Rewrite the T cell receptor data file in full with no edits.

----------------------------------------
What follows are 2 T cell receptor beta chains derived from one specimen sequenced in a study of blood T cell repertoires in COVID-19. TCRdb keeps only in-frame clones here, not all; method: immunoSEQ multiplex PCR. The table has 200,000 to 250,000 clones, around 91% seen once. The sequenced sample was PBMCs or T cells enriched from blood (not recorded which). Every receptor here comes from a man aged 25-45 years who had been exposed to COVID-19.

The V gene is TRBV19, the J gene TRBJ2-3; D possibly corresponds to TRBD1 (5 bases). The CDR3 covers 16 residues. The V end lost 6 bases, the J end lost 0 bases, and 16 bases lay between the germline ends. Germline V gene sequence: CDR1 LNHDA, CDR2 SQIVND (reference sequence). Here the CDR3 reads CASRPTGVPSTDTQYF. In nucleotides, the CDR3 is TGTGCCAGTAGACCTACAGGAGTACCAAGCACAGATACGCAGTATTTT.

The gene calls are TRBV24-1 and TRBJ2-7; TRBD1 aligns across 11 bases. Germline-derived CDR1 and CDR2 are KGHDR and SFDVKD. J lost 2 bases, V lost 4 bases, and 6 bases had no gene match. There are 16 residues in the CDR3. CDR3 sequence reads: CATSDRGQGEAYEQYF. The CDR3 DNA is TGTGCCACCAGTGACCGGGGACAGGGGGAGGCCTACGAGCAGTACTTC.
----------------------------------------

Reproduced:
What follows are 2 T cell receptor beta chains derived from one specimen sequenced in a study of blood T cell repertoires in COVID-19. TCRdb keeps only in-frame clones here, not all; method: immunoSEQ multiplex PCR. The table has 200,000 to 250,000 clones, around 91% seen once. The sequenced sample was PBMCs or T cells enriched from blood (not recorded which). Every receptor here comes from a man aged 25-45 years who had been exposed to COVID-19.

The V gene is TRBV19, the J gene TRBJ2-3; D possibly corresponds to TRBD1 (5 bases). The CDR3 covers 16 residues. The V end lost 6 bases, the J end lost 0 bases, and 16 bases lay between the germline ends. Germline V gene sequence: CDR1 LNHDA, CDR2 SQIVND (reference sequence). Here the CDR3 reads CASRPTGVPSTDTQYF. In nucleotides, the CDR3 is TGTGCCAGTAGACCTACAGGAGTACCAAGCACAGATACGCAGTATTTT.

The gene calls are TRBV24-1 and TRBJ2-7; TRBD1 aligns across 11 bases. Germline-derived CDR1 and CDR2 are KGHDR and SFDVKD. J lost 2 bases, V lost 4 bases, and 6 bases had no gene match. There are 16 residues in the CDR3. CDR3 sequence reads: CATSDRGQGEAYEQYF. The CDR3 DNA is TGTGCCACCAGTGACCGGGGACAGGGGGAGGCCTACGAGCAGTACTTC.